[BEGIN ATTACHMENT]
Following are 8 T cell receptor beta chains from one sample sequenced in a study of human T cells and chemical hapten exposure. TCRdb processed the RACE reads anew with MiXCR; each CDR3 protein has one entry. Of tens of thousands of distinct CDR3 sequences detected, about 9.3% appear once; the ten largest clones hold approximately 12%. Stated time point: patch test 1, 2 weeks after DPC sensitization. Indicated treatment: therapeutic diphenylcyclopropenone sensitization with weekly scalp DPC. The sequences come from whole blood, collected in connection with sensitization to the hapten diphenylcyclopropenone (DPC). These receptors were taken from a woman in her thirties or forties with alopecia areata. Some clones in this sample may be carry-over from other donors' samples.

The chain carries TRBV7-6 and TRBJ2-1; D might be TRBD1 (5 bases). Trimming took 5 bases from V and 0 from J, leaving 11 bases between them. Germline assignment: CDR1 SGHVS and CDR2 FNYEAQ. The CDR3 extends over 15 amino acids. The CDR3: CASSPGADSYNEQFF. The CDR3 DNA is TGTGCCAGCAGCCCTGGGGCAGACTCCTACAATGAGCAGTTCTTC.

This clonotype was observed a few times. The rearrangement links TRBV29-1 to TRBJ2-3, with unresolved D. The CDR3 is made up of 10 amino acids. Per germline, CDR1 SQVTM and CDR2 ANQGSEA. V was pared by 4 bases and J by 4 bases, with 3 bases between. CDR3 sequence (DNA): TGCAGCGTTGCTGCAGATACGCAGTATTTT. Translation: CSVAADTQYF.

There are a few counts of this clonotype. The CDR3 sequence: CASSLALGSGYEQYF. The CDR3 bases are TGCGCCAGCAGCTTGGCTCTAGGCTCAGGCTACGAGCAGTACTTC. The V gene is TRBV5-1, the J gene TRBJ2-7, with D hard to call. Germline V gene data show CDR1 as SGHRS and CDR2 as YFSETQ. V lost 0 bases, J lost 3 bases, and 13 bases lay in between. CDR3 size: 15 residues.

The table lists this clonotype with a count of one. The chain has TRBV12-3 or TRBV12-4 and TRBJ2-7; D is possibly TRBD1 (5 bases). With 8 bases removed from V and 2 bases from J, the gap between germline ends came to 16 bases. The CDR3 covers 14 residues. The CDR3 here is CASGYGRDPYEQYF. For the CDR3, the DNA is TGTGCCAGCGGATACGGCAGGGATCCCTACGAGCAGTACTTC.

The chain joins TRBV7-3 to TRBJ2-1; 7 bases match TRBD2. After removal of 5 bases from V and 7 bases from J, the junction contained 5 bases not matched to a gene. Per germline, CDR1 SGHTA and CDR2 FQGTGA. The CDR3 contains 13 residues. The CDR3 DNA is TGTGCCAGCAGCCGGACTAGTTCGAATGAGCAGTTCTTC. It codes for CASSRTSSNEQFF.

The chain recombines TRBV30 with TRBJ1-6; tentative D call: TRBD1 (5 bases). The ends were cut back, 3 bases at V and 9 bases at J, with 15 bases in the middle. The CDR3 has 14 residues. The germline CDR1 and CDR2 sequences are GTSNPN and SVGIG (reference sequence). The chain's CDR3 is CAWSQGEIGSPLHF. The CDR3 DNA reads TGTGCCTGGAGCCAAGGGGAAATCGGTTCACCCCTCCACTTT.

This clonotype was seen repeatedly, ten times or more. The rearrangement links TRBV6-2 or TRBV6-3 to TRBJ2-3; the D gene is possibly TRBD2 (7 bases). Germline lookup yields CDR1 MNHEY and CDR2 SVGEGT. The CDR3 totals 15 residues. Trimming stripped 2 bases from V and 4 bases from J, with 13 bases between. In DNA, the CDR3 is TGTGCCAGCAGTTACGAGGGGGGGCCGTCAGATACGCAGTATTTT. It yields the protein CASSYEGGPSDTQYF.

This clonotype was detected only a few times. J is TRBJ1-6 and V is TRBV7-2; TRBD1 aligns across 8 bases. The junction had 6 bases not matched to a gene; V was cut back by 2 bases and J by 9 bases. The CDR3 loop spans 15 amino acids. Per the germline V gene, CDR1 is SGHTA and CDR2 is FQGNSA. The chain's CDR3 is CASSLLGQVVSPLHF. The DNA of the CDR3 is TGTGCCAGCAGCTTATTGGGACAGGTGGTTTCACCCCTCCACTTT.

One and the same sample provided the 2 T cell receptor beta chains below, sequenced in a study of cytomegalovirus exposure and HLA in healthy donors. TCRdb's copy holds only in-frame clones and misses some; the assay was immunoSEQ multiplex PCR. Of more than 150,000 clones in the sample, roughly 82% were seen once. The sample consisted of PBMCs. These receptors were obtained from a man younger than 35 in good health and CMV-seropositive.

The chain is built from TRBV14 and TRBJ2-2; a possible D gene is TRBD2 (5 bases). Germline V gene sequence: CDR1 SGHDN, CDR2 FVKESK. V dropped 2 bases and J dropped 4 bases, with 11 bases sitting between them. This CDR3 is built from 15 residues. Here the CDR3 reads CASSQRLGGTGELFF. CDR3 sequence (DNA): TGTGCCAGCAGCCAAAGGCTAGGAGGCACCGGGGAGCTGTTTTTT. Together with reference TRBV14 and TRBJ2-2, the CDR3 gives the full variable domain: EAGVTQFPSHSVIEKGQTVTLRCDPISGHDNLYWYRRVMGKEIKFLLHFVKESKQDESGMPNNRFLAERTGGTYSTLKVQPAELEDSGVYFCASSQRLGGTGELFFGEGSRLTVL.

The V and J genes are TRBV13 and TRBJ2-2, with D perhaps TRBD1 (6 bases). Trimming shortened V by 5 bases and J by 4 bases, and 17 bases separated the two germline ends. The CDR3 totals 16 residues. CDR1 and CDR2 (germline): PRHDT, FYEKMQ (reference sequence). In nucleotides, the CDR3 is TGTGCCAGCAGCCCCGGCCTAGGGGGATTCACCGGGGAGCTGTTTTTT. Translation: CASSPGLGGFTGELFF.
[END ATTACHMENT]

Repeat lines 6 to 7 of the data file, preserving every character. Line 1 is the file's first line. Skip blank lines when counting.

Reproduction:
The chain joins TRBV7-3 to TRBJ2-1; 7 bases match TRBD2. After removal of 5 bases from V and 7 bases from J, the junction contained 5 bases not matched to a gene. Per germline, CDR1 SGHTA and CDR2 FQGTGA. The CDR3 contains 13 residues. The CDR3 DNA is TGTGCCAGCAGCCGGACTAGTTCGAATGAGCAGTTCTTC. It codes for CASSRTSSNEQFF.

The chain recombines TRBV30 with TRBJ1-6; tentative D call: TRBD1 (5 bases). The ends were cut back, 3 bases at V and 9 bases at J, with 15 bases in the middle. The CDR3 has 14 residues. The germline CDR1 and CDR2 sequences are GTSNPN and SVGIG (reference sequence). The chain's CDR3 is CAWSQGEIGSPLHF. The CDR3 DNA reads TGTGCCTGGAGCCAAGGGGAAATCGGTTCACCCCTCCACTTT.